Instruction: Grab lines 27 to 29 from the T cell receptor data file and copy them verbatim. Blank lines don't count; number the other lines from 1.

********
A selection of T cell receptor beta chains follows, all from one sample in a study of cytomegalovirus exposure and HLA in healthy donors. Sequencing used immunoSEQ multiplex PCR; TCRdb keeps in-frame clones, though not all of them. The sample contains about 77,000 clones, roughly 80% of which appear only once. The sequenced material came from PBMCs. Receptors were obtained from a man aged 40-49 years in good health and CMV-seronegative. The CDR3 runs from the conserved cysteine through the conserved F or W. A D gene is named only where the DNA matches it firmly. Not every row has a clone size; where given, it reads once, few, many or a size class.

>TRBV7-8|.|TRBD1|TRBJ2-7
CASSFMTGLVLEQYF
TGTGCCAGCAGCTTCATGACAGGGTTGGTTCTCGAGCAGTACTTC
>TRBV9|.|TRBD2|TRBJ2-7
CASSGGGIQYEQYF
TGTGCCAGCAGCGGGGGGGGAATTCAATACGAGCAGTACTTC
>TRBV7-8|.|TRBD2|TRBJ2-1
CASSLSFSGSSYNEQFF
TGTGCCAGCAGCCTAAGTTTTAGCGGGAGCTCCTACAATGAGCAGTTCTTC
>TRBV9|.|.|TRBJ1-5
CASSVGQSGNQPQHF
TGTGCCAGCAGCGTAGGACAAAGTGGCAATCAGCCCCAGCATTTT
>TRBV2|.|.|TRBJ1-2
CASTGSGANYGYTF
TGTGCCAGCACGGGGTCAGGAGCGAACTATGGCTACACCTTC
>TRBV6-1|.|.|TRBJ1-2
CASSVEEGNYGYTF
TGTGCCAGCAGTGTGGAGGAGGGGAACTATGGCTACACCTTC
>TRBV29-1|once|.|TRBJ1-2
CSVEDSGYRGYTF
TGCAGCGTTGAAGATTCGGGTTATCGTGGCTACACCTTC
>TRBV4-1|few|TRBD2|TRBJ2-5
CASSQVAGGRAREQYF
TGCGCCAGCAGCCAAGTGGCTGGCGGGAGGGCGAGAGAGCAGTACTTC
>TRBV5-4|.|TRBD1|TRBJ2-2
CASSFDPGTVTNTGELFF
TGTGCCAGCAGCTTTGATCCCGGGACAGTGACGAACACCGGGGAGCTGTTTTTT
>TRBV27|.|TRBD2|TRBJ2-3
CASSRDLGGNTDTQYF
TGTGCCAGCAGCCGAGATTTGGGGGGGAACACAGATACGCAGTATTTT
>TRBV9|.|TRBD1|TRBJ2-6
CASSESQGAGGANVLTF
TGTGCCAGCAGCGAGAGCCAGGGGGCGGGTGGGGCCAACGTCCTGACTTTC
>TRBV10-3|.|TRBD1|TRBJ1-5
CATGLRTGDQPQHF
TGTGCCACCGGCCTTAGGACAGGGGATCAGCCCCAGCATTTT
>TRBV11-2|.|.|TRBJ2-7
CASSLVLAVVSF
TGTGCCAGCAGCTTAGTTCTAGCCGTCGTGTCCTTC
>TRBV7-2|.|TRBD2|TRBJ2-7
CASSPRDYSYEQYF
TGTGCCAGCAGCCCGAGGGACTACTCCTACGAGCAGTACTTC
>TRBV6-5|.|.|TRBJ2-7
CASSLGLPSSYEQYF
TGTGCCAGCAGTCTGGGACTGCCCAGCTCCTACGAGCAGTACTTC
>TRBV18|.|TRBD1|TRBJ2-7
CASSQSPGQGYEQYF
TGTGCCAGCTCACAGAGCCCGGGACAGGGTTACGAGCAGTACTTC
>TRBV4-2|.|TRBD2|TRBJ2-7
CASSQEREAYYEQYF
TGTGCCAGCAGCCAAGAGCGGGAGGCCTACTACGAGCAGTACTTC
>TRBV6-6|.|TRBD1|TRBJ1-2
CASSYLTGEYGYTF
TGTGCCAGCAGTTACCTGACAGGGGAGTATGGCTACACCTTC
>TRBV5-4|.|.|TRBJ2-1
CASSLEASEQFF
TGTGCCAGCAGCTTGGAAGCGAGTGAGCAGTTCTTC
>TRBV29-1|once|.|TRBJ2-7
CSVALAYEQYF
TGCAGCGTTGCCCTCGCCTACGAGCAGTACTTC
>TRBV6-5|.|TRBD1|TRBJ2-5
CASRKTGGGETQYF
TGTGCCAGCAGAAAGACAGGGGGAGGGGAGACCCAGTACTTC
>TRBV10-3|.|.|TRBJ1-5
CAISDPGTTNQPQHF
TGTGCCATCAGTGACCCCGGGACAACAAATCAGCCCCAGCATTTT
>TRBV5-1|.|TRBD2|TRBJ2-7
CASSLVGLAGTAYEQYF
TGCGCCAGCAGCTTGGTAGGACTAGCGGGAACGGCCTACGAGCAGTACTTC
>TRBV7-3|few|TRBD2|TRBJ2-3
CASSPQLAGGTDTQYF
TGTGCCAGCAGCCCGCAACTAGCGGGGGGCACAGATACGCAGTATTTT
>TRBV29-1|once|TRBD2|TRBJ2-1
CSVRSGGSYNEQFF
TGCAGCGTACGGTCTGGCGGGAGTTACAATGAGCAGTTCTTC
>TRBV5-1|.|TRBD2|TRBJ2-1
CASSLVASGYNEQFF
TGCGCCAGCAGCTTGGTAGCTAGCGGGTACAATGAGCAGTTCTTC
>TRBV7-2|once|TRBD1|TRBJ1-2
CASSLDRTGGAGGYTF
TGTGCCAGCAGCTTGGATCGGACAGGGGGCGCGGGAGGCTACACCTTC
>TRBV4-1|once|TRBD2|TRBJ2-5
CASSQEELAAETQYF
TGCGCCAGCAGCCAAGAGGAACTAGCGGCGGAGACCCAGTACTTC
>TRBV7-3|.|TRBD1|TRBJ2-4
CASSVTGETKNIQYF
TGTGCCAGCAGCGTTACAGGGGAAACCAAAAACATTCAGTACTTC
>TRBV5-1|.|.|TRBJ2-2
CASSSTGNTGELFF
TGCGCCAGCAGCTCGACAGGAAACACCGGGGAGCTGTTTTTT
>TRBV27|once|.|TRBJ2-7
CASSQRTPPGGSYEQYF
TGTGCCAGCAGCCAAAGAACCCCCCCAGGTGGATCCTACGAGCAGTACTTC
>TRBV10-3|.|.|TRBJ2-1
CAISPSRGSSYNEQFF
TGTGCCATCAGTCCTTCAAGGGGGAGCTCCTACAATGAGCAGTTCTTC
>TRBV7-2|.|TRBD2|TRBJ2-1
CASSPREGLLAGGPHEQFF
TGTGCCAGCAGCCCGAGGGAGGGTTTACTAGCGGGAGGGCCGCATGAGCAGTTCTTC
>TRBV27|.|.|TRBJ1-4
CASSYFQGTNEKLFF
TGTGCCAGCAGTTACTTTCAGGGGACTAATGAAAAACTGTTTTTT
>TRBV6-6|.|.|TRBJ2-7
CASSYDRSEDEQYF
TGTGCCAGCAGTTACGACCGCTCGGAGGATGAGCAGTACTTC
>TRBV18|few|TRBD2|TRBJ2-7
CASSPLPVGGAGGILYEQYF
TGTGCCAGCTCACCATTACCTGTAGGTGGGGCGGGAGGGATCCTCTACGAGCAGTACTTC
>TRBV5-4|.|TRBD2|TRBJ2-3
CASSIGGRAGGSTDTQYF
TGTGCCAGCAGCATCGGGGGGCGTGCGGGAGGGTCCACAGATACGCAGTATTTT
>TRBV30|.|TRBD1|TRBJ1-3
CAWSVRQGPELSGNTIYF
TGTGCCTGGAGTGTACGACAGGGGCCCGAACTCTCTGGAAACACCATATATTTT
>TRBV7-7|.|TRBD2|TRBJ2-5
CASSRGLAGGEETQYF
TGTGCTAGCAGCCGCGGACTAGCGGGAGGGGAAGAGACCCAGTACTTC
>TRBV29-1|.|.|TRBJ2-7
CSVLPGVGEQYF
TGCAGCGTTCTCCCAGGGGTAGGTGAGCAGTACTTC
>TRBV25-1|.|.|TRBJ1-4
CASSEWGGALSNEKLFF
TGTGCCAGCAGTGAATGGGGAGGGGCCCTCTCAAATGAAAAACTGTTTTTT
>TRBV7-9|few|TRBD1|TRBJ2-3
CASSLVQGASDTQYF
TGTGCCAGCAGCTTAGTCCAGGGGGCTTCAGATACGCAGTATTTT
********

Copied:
CASSFDPGTVTNTGELFF
TGTGCCAGCAGCTTTGATCCCGGGACAGTGACGAACACCGGGGAGCTGTTTTTT
>TRBV27|.|TRBD2|TRBJ2-3